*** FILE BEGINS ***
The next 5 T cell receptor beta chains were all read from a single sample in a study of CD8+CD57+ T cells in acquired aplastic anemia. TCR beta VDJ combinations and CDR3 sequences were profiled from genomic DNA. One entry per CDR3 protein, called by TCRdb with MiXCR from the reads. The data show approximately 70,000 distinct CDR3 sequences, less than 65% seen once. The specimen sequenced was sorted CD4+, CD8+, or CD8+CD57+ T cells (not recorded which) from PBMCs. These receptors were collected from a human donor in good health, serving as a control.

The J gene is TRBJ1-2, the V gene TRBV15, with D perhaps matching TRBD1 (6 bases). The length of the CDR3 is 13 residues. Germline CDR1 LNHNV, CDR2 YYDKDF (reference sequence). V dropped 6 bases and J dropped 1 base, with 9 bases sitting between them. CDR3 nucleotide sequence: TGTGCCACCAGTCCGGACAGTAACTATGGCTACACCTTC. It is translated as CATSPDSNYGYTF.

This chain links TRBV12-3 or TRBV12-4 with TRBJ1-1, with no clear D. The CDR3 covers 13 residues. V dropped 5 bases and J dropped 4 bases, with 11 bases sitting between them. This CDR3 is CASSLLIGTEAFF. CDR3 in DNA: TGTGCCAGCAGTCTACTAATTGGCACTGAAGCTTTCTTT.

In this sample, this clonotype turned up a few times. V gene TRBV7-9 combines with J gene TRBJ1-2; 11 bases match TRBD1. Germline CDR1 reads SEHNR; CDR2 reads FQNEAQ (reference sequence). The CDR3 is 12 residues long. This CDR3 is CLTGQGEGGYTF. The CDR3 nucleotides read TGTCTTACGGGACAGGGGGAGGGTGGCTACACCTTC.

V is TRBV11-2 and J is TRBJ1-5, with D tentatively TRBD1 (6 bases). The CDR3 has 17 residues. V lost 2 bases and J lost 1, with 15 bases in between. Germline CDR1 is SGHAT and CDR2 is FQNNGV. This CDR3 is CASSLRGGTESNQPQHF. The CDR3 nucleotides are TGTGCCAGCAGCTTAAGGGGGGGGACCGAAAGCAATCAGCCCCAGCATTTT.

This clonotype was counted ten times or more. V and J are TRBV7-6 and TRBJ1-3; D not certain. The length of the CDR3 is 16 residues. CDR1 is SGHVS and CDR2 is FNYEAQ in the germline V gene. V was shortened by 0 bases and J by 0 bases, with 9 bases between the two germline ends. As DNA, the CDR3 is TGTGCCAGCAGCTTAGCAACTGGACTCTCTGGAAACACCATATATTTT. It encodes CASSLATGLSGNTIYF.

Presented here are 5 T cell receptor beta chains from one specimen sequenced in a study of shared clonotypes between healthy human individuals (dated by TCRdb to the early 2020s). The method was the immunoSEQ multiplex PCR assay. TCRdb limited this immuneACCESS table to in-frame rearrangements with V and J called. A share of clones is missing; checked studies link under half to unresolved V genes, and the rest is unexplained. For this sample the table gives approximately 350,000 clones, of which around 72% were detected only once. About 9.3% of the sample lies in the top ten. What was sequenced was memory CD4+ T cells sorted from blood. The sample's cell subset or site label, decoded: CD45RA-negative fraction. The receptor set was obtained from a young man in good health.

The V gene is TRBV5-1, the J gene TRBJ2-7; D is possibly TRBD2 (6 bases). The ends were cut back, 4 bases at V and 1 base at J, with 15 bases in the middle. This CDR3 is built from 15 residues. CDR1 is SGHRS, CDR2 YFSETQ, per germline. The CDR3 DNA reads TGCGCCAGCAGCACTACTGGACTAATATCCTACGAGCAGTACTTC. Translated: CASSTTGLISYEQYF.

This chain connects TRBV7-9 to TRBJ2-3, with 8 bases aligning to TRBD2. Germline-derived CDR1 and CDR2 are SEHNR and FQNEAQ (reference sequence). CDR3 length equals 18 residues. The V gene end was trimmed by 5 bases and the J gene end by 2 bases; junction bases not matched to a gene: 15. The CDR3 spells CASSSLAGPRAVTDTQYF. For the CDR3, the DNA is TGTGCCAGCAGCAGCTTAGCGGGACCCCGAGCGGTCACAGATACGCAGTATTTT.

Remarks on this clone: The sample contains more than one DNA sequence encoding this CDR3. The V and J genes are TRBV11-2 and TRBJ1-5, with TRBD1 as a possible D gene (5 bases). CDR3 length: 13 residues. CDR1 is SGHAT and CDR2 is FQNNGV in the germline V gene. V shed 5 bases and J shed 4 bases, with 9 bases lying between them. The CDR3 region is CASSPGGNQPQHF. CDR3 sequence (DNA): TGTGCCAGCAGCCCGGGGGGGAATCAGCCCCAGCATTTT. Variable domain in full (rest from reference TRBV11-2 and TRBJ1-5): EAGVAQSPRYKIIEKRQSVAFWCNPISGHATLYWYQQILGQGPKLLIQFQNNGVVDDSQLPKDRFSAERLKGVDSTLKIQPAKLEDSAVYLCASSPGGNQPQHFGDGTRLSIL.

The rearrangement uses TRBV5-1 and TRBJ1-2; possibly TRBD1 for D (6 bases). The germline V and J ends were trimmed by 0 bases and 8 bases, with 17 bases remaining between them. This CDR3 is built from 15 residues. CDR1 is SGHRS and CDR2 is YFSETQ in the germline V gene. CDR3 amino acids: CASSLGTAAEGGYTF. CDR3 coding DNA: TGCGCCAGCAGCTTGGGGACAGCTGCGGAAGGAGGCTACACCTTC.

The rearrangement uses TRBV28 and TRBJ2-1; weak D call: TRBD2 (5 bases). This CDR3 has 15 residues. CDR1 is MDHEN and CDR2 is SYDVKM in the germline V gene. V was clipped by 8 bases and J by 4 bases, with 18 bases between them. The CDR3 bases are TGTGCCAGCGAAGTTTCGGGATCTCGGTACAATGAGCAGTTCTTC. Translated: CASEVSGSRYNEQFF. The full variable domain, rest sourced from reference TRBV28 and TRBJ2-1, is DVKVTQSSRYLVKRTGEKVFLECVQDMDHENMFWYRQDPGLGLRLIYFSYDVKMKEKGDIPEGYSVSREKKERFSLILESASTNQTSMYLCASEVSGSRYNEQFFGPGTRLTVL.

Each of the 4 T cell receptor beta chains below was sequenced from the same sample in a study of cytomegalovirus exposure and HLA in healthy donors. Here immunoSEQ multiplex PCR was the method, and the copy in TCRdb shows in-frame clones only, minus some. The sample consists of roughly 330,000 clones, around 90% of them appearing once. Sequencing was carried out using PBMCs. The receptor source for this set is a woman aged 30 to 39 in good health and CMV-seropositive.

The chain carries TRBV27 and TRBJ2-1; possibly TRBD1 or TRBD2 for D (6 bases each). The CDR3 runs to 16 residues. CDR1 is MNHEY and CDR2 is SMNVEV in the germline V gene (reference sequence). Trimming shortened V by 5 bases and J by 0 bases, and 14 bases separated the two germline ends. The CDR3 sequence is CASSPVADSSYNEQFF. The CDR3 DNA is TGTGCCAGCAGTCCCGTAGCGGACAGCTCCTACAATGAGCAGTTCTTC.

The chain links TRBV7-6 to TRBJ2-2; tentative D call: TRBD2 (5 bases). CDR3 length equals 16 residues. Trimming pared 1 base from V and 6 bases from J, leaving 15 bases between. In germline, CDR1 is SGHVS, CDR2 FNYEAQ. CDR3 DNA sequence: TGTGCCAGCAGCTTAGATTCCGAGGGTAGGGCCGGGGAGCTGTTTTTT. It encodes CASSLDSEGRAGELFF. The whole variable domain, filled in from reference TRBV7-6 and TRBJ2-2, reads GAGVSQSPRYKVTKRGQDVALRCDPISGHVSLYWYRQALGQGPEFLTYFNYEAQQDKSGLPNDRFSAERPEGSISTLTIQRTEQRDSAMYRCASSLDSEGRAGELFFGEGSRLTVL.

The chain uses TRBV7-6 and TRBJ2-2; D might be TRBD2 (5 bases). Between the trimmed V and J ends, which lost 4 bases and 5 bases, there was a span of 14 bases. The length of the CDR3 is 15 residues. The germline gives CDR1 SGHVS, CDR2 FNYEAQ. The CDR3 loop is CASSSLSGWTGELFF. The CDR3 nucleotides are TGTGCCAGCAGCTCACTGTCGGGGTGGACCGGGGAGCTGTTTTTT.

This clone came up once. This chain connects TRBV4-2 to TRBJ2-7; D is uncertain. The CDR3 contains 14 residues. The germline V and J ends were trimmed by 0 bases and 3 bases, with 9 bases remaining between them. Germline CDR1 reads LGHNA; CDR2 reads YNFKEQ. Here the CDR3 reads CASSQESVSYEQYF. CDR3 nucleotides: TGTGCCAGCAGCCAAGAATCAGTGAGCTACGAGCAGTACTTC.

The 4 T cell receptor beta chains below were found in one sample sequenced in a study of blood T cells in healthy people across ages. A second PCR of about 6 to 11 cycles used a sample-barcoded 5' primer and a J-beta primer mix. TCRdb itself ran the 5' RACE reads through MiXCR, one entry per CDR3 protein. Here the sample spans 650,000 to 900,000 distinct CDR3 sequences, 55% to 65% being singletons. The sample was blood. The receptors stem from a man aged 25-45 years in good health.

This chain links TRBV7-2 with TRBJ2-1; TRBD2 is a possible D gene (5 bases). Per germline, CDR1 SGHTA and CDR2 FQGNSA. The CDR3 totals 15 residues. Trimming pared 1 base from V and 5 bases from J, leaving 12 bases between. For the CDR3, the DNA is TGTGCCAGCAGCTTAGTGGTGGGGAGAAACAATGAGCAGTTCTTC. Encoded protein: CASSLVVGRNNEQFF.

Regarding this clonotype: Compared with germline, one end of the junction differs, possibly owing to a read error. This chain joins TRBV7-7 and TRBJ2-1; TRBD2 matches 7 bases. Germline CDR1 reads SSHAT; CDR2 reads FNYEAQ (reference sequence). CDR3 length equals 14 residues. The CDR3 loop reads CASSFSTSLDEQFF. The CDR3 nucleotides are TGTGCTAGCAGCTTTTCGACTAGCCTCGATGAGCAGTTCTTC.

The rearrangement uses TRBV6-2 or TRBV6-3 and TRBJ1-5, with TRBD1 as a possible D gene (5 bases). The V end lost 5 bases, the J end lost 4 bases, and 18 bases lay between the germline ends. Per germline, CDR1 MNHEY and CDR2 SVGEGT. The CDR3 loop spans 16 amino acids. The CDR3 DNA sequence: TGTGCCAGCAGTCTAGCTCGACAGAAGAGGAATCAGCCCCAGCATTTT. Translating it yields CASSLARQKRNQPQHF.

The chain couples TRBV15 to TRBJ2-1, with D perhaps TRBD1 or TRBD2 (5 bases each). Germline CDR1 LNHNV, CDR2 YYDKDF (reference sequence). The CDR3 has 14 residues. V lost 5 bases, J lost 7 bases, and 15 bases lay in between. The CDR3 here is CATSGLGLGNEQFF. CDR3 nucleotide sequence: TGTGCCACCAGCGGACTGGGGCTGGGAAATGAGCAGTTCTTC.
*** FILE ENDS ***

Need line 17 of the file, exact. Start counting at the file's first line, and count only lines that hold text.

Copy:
This clone came up once. This chain connects TRBV4-2 to TRBJ2-7; D is uncertain. The CDR3 contains 14 residues. The germline V and J ends were trimmed by 0 bases and 3 bases, with 9 bases remaining between them. Germline CDR1 reads LGHNA; CDR2 reads YNFKEQ. Here the CDR3 reads CASSQESVSYEQYF. CDR3 nucleotides: TGTGCCAGCAGCCAAGAATCAGTGAGCTACGAGCAGTACTTC.